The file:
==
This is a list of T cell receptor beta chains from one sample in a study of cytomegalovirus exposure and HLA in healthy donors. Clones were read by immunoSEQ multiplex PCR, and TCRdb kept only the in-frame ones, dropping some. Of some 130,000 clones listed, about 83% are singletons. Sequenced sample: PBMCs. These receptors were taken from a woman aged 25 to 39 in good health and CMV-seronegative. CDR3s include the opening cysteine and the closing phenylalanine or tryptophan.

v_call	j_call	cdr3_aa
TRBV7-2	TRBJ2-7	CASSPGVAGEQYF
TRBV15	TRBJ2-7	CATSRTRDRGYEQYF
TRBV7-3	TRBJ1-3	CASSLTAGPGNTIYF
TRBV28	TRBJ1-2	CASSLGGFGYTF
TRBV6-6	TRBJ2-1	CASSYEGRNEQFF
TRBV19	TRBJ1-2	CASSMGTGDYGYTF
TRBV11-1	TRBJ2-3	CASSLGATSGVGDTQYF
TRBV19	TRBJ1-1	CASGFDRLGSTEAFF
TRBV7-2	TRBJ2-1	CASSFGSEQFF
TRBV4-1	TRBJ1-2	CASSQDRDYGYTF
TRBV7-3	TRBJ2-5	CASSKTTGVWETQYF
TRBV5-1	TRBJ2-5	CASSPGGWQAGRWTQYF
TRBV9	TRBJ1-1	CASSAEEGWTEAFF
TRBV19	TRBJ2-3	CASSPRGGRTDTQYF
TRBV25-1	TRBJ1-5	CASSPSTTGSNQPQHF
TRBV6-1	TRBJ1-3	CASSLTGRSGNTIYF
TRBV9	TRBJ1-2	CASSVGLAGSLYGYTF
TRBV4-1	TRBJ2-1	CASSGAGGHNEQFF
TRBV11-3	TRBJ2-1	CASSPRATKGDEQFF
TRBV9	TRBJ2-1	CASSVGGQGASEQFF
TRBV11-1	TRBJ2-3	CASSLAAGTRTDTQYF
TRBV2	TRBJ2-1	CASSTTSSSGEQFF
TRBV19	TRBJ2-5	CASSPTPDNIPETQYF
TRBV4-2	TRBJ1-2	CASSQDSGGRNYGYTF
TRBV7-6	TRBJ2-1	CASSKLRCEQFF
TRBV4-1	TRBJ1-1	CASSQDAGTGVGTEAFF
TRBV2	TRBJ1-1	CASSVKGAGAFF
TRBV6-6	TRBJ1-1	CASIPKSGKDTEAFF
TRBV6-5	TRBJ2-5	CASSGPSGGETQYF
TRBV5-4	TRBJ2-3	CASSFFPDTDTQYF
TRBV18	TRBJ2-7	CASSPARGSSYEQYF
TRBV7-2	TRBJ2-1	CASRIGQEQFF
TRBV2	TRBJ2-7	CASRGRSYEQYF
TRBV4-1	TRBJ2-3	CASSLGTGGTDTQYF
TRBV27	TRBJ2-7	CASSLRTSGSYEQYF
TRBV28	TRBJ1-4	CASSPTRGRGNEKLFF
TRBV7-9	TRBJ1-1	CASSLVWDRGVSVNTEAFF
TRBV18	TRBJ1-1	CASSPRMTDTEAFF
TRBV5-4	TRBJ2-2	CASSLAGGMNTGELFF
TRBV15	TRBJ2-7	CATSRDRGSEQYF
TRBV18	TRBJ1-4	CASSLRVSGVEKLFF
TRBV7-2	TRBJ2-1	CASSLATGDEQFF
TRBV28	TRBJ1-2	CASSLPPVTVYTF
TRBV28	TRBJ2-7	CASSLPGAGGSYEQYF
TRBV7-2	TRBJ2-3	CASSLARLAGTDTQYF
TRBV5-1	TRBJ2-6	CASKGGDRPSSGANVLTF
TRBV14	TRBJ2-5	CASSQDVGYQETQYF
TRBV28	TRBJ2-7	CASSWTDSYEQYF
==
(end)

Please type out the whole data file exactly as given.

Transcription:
This is a list of T cell receptor beta chains from one sample in a study of cytomegalovirus exposure and HLA in healthy donors. Clones were read by immunoSEQ multiplex PCR, and TCRdb kept only the in-frame ones, dropping some. Of some 130,000 clones listed, about 83% are singletons. Sequenced sample: PBMCs. These receptors were taken from a woman aged 25 to 39 in good health and CMV-seronegative. CDR3s include the opening cysteine and the closing phenylalanine or tryptophan.

v_call	j_call	cdr3_aa
TRBV7-2	TRBJ2-7	CASSPGVAGEQYF
TRBV15	TRBJ2-7	CATSRTRDRGYEQYF
TRBV7-3	TRBJ1-3	CASSLTAGPGNTIYF
TRBV28	TRBJ1-2	CASSLGGFGYTF
TRBV6-6	TRBJ2-1	CASSYEGRNEQFF
TRBV19	TRBJ1-2	CASSMGTGDYGYTF
TRBV11-1	TRBJ2-3	CASSLGATSGVGDTQYF
TRBV19	TRBJ1-1	CASGFDRLGSTEAFF
TRBV7-2	TRBJ2-1	CASSFGSEQFF
TRBV4-1	TRBJ1-2	CASSQDRDYGYTF
TRBV7-3	TRBJ2-5	CASSKTTGVWETQYF
TRBV5-1	TRBJ2-5	CASSPGGWQAGRWTQYF
TRBV9	TRBJ1-1	CASSAEEGWTEAFF
TRBV19	TRBJ2-3	CASSPRGGRTDTQYF
TRBV25-1	TRBJ1-5	CASSPSTTGSNQPQHF
TRBV6-1	TRBJ1-3	CASSLTGRSGNTIYF
TRBV9	TRBJ1-2	CASSVGLAGSLYGYTF
TRBV4-1	TRBJ2-1	CASSGAGGHNEQFF
TRBV11-3	TRBJ2-1	CASSPRATKGDEQFF
TRBV9	TRBJ2-1	CASSVGGQGASEQFF
TRBV11-1	TRBJ2-3	CASSLAAGTRTDTQYF
TRBV2	TRBJ2-1	CASSTTSSSGEQFF
TRBV19	TRBJ2-5	CASSPTPDNIPETQYF
TRBV4-2	TRBJ1-2	CASSQDSGGRNYGYTF
TRBV7-6	TRBJ2-1	CASSKLRCEQFF
TRBV4-1	TRBJ1-1	CASSQDAGTGVGTEAFF
TRBV2	TRBJ1-1	CASSVKGAGAFF
TRBV6-6	TRBJ1-1	CASIPKSGKDTEAFF
TRBV6-5	TRBJ2-5	CASSGPSGGETQYF
TRBV5-4	TRBJ2-3	CASSFFPDTDTQYF
TRBV18	TRBJ2-7	CASSPARGSSYEQYF
TRBV7-2	TRBJ2-1	CASRIGQEQFF
TRBV2	TRBJ2-7	CASRGRSYEQYF
TRBV4-1	TRBJ2-3	CASSLGTGGTDTQYF
TRBV27	TRBJ2-7	CASSLRTSGSYEQYF
TRBV28	TRBJ1-4	CASSPTRGRGNEKLFF
TRBV7-9	TRBJ1-1	CASSLVWDRGVSVNTEAFF
TRBV18	TRBJ1-1	CASSPRMTDTEAFF
TRBV5-4	TRBJ2-2	CASSLAGGMNTGELFF
TRBV15	TRBJ2-7	CATSRDRGSEQYF
TRBV18	TRBJ1-4	CASSLRVSGVEKLFF
TRBV7-2	TRBJ2-1	CASSLATGDEQFF
TRBV28	TRBJ1-2	CASSLPPVTVYTF
TRBV28	TRBJ2-7	CASSLPGAGGSYEQYF
TRBV7-2	TRBJ2-3	CASSLARLAGTDTQYF
TRBV5-1	TRBJ2-6	CASKGGDRPSSGANVLTF
TRBV14	TRBJ2-5	CASSQDVGYQETQYF
TRBV28	TRBJ2-7	CASSWTDSYEQYF